National Physical Laboratory (NPL) is outlining important steps for the country to take advantage of the growing composite product market; predicted to rise to £12.5 billion by 2030. This follows concerns expressed by industry, as the UK’s position to drive innovation from composite materials is threatened by a lack of appropriate regulations, codes and standards.
Composite materials are light, strong and durable and their application is set to transform almost every industry – for example, new carbon-titanium aeroplane engine fan blades promise to cut fuel burn by 20%, while the efficiency of wind turbines is largely determined by the use of advanced composites in their blade structures.
The UK is an internationally recognised leader in the development and use of composites. Yet, as the report highlights, there are significant gaps in the current regulatory framework of the sector. Codes and standards are not relevant to composite performance, and some even explicitly name other, more traditional materials. Where regulations do exist, they are disparate and frequently unclear. This is slowing and preventing the uptake of these materials, restricting the realisation of their benefit to the UK economy.
Industry leaders across the transportation, defence, infrastructure, and energy sectors have voiced their support for further steps to be taken to secure our composites future. These have emerged from a cross-sector workshop with technical experts and company leaders that took place earlier this year, organised by NPL on behalf of the Composites Leadership Forum (CLF) and hosted by Department of Business, Energy and Industrial Strategy (BEIS).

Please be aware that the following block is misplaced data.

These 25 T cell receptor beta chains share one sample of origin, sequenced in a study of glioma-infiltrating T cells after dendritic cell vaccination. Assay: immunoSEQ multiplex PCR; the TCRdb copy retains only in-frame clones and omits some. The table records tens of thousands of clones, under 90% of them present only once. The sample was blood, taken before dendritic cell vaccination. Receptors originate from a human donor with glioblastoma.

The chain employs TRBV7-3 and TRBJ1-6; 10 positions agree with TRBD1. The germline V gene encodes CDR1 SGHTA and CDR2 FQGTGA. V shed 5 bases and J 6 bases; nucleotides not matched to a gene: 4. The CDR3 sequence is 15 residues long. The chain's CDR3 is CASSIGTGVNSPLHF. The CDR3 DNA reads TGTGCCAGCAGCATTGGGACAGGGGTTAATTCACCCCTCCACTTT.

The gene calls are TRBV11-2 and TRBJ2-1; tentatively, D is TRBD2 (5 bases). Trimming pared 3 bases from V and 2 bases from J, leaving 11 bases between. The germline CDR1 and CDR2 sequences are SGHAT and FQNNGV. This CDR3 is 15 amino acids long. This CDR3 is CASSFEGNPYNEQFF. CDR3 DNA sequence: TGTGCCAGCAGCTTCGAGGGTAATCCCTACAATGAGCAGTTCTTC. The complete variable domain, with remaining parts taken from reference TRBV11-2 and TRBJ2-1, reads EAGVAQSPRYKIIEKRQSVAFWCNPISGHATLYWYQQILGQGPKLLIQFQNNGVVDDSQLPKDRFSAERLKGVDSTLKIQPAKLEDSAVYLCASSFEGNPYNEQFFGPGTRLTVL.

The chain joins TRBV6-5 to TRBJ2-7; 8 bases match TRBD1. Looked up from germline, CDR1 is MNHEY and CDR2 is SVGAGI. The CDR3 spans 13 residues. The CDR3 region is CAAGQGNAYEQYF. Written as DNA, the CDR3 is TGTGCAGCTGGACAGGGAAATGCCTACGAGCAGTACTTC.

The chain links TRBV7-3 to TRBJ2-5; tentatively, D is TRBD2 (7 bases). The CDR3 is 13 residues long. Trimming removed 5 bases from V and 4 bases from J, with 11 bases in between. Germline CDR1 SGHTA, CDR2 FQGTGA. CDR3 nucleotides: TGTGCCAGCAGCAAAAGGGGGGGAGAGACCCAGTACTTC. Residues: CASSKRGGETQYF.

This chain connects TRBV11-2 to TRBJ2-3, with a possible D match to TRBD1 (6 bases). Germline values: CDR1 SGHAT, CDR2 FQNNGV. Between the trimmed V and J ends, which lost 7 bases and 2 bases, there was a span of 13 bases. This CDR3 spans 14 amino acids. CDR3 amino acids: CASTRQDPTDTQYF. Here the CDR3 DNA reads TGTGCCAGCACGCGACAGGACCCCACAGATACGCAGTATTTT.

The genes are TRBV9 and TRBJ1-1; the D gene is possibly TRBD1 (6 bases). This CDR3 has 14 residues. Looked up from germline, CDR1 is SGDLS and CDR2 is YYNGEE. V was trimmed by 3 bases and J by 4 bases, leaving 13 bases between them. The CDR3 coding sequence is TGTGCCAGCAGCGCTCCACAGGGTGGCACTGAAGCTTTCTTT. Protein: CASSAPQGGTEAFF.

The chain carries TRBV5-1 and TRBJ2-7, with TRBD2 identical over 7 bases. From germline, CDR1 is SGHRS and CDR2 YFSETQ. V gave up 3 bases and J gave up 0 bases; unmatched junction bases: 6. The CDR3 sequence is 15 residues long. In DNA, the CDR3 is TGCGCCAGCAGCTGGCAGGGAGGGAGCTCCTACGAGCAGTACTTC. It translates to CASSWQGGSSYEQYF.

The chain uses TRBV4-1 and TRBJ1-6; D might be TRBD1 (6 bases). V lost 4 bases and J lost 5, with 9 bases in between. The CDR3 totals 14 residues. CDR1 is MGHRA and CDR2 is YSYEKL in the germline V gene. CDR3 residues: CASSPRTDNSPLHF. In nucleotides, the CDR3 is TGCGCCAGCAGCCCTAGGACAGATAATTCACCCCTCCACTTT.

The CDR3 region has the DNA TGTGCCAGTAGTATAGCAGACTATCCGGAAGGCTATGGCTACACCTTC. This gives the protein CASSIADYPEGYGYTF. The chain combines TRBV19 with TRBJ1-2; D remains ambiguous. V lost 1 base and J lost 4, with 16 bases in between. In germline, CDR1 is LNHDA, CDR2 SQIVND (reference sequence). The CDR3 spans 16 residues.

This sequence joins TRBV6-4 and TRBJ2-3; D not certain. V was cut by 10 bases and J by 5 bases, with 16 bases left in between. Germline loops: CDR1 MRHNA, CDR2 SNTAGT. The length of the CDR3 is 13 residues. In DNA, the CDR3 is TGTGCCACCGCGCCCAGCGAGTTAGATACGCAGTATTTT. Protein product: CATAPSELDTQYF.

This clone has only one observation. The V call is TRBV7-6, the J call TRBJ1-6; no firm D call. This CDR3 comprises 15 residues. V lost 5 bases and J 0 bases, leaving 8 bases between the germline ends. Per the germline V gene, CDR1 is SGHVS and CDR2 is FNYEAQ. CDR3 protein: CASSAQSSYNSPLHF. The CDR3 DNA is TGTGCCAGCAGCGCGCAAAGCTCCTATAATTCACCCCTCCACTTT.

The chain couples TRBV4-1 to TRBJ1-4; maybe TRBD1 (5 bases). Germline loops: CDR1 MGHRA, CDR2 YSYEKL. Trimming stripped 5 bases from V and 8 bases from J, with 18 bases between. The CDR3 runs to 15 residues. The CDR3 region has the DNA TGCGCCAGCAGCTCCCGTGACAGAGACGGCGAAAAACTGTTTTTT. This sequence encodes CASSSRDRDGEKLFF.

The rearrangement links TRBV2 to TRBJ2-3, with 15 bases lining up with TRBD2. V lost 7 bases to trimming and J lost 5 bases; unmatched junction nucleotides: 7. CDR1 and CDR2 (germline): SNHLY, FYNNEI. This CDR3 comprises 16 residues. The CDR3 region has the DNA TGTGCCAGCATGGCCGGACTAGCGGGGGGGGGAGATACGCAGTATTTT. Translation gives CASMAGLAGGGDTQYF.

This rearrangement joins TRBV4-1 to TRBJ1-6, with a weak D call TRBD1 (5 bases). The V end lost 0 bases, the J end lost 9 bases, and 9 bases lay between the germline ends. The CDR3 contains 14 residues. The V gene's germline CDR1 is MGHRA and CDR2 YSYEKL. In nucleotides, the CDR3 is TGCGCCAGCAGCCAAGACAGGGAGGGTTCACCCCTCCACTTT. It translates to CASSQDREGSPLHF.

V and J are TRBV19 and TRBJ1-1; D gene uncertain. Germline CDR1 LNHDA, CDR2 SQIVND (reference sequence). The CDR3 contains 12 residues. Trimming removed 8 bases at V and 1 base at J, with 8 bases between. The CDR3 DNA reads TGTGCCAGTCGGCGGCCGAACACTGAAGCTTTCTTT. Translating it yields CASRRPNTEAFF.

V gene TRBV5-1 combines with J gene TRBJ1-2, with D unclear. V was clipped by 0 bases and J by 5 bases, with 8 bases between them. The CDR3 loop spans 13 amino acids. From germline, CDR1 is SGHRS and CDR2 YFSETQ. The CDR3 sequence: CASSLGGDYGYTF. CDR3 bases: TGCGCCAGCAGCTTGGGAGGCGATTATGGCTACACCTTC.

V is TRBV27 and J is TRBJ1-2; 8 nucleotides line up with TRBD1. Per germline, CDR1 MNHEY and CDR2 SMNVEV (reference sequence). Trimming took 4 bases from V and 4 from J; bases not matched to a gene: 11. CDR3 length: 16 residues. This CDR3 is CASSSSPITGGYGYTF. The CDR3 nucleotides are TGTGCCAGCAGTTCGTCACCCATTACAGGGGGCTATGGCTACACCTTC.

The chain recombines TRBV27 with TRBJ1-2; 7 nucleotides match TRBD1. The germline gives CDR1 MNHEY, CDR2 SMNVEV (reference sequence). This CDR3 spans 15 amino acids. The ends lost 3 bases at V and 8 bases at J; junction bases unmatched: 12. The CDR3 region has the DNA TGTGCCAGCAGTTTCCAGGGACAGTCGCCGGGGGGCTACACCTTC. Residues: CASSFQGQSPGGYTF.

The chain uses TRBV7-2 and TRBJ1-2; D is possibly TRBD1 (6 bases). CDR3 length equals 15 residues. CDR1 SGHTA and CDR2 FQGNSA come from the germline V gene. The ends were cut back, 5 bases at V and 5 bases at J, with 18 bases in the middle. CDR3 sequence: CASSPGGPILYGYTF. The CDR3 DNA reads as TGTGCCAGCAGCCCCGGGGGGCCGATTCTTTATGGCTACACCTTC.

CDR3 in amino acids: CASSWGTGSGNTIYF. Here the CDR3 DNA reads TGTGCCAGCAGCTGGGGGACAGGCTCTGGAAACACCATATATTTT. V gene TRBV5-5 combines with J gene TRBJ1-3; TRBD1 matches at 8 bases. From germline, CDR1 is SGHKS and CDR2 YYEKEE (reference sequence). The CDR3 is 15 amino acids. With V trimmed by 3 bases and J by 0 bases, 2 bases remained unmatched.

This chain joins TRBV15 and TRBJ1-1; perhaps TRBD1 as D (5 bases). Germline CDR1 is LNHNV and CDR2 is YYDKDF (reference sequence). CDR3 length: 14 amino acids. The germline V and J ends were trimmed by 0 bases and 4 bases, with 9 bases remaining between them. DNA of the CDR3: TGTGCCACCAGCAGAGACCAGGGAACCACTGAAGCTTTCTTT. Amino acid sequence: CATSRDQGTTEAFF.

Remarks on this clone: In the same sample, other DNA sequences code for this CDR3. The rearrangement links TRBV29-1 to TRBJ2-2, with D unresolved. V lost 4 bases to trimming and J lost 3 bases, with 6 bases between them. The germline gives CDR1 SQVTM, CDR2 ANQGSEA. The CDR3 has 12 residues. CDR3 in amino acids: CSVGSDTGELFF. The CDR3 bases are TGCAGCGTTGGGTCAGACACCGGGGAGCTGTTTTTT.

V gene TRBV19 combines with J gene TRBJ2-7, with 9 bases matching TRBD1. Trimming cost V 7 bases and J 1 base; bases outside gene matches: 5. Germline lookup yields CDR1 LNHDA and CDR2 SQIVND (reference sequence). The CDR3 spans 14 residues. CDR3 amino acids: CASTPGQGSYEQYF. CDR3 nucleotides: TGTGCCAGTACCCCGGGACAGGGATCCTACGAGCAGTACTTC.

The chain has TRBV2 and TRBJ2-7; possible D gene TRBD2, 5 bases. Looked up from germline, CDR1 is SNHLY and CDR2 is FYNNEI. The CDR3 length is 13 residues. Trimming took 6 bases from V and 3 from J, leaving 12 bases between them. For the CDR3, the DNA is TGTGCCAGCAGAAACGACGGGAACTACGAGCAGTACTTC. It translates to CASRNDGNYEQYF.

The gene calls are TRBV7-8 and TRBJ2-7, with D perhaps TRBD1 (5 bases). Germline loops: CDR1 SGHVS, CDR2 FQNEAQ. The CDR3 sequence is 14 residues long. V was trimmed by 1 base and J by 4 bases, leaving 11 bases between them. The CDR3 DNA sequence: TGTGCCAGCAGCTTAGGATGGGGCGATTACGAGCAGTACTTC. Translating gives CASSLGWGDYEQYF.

The resulting report outlines how these issues can be solved and the UK can gain from composite materials innovations in future. An interactive tool that links regulations, available design codes, specifications and standards for industry leaders will facilitate immediate uptake of composites across sectors, for example.
The report also recommends an advanced materials assurance centre that will provide a platform for regulators and the supply chain to cooperate and will be important for providing easy access to trusted materials data for the sector. A shared composite materials database would also make data generation and maintenance more cost-effective and serve as an instrument to further innovations and detailed standards and codes.
A ten-year roadmap is also recommended for developing the missing specifications, codes and standards to ensure the UK maximises industry uptake of these innovative materials and realises its projected economic growth.
Dr Stefanos Giannis, Principal Research Scientist in Advanced Materials at NPL and lead author of the report, said: “Across industry sectors, there is a clear consensus on what is needed to realise the composites opportunity. Since these materials are vital to innovation, a full commitment towards an assurance centre and the right regulatory framework is necessary to enable UK industry to reap the benefits from composites in the near future.”
The full report can be downloaded here.